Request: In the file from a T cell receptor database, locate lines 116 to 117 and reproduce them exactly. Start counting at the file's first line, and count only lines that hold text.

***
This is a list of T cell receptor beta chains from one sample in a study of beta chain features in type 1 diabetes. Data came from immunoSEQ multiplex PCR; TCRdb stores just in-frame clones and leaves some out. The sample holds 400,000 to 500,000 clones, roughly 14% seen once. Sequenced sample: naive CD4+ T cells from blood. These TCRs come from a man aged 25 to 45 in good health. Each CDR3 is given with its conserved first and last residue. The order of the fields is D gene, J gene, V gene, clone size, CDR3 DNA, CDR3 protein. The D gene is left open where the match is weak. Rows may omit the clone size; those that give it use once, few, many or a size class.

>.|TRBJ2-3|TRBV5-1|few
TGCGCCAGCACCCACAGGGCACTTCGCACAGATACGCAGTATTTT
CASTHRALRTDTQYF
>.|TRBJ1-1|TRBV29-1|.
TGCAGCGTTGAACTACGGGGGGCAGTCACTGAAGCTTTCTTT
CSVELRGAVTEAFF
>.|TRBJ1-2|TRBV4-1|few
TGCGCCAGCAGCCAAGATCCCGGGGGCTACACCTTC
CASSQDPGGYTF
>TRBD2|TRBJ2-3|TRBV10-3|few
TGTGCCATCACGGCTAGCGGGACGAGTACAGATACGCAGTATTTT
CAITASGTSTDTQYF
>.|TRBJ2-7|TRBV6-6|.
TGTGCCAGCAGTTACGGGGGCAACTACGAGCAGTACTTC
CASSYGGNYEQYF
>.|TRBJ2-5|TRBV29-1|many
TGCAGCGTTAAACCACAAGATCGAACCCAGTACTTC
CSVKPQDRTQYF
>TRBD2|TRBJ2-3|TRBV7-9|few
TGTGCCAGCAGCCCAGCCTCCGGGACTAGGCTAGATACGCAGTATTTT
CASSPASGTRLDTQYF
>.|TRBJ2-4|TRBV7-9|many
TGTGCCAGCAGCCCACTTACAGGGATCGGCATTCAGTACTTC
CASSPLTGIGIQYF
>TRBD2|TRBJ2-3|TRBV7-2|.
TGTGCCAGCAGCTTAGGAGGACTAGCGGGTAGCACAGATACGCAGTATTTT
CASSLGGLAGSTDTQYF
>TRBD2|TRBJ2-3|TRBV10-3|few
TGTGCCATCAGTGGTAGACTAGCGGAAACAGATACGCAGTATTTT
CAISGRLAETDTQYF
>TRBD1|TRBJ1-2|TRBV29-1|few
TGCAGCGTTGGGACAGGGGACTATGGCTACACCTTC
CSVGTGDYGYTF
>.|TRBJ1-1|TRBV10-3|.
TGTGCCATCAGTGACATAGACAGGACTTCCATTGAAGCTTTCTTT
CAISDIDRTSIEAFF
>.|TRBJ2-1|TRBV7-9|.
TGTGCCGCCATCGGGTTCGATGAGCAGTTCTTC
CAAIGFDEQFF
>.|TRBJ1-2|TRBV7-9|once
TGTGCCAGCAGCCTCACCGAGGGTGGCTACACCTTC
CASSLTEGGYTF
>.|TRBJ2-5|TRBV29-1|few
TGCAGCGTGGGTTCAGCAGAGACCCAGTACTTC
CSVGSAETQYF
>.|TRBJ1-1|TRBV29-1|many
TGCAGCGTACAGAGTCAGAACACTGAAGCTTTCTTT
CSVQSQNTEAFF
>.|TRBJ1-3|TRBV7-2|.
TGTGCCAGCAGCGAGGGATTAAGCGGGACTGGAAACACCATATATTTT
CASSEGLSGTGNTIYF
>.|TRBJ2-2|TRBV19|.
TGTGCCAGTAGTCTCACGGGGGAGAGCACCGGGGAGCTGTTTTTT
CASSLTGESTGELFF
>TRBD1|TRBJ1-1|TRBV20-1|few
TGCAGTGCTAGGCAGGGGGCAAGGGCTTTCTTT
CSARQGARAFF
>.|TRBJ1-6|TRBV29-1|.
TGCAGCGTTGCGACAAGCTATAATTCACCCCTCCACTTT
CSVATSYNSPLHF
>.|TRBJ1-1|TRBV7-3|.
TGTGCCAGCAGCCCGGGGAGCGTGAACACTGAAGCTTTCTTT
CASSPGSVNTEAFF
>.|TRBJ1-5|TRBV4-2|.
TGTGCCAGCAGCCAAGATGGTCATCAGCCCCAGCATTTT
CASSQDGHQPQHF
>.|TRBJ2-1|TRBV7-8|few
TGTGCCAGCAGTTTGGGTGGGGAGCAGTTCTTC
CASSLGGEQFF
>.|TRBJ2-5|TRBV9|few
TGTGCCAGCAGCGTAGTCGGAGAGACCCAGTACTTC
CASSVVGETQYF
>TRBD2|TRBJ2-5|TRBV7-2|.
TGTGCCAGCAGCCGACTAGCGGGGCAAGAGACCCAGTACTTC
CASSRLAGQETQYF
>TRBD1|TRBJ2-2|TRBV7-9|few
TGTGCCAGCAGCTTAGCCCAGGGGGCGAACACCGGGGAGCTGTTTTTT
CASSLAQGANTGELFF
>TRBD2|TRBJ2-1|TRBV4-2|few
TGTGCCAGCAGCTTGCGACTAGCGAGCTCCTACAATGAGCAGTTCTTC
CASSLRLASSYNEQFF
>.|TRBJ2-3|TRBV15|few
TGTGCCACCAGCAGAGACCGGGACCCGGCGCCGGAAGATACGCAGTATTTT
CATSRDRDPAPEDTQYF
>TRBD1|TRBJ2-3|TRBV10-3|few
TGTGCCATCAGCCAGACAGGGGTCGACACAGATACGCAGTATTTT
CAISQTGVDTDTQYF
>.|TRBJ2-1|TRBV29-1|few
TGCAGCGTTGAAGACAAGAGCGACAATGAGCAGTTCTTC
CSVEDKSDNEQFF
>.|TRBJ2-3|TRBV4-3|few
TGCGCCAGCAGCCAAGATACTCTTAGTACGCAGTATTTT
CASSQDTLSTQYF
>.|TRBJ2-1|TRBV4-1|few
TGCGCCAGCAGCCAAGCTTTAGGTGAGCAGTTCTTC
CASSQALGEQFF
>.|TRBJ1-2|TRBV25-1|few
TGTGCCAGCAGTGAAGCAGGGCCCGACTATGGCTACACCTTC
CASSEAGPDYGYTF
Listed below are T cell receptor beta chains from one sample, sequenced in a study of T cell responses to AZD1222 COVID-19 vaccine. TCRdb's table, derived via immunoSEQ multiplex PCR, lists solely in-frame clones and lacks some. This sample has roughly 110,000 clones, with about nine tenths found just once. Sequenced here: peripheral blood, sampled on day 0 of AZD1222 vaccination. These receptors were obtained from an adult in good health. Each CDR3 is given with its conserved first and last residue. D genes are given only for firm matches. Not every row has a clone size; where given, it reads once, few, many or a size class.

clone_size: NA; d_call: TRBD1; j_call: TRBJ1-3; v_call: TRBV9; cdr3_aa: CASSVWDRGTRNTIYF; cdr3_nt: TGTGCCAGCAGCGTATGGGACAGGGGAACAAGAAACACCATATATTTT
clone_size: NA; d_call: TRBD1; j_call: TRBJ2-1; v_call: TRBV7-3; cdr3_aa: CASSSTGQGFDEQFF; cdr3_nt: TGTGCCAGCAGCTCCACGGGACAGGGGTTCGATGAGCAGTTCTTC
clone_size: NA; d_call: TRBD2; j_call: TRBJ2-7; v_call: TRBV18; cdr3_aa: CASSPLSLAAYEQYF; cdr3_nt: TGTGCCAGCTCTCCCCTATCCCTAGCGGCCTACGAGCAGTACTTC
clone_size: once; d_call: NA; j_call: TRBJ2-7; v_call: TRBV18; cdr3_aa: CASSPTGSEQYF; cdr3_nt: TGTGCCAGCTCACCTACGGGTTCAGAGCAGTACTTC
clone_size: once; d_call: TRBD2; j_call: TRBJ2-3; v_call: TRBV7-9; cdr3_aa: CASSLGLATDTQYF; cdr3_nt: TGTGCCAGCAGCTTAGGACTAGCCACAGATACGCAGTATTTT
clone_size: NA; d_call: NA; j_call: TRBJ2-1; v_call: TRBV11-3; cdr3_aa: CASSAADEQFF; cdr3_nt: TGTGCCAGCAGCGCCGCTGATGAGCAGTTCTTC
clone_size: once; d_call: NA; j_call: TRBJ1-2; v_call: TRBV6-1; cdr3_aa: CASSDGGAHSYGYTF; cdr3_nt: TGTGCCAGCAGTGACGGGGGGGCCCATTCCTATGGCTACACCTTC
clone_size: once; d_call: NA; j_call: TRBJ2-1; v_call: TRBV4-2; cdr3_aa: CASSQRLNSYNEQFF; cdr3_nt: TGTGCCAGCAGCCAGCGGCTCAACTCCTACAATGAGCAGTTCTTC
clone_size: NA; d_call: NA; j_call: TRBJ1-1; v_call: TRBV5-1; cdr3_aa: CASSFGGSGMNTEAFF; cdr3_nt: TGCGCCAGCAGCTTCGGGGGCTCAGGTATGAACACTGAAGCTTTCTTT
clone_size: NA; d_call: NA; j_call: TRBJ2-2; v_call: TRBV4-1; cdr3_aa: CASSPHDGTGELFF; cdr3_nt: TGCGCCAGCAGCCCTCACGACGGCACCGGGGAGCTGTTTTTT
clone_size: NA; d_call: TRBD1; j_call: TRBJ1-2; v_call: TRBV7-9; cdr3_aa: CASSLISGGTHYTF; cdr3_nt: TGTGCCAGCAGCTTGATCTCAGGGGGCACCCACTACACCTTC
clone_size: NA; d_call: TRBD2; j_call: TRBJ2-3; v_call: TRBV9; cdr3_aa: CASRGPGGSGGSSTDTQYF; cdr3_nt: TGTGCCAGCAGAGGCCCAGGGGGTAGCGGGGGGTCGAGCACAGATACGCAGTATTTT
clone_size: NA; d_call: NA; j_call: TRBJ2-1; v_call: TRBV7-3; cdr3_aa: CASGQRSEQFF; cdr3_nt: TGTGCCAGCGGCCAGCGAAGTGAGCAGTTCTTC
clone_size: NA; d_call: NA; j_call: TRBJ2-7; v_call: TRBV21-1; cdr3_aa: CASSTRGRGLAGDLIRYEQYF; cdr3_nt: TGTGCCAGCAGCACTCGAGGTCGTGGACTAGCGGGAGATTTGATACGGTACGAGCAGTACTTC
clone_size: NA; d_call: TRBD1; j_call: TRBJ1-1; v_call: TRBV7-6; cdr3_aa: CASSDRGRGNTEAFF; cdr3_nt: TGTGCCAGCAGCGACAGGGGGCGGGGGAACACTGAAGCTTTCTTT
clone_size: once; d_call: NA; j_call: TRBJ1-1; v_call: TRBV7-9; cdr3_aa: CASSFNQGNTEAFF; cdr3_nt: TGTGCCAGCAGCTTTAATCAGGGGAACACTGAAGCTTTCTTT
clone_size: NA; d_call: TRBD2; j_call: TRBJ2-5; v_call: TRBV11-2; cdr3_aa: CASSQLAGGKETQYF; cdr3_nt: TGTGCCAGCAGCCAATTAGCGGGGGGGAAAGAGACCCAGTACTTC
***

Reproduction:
clone_size: NA; d_call: TRBD1; j_call: TRBJ1-1; v_call: TRBV7-6; cdr3_aa: CASSDRGRGNTEAFF; cdr3_nt: TGTGCCAGCAGCGACAGGGGGCGGGGGAACACTGAAGCTTTCTTT
clone_size: once; d_call: NA; j_call: TRBJ1-1; v_call: TRBV7-9; cdr3_aa: CASSFNQGNTEAFF; cdr3_nt: TGTGCCAGCAGCTTTAATCAGGGGAACACTGAAGCTTTCTTT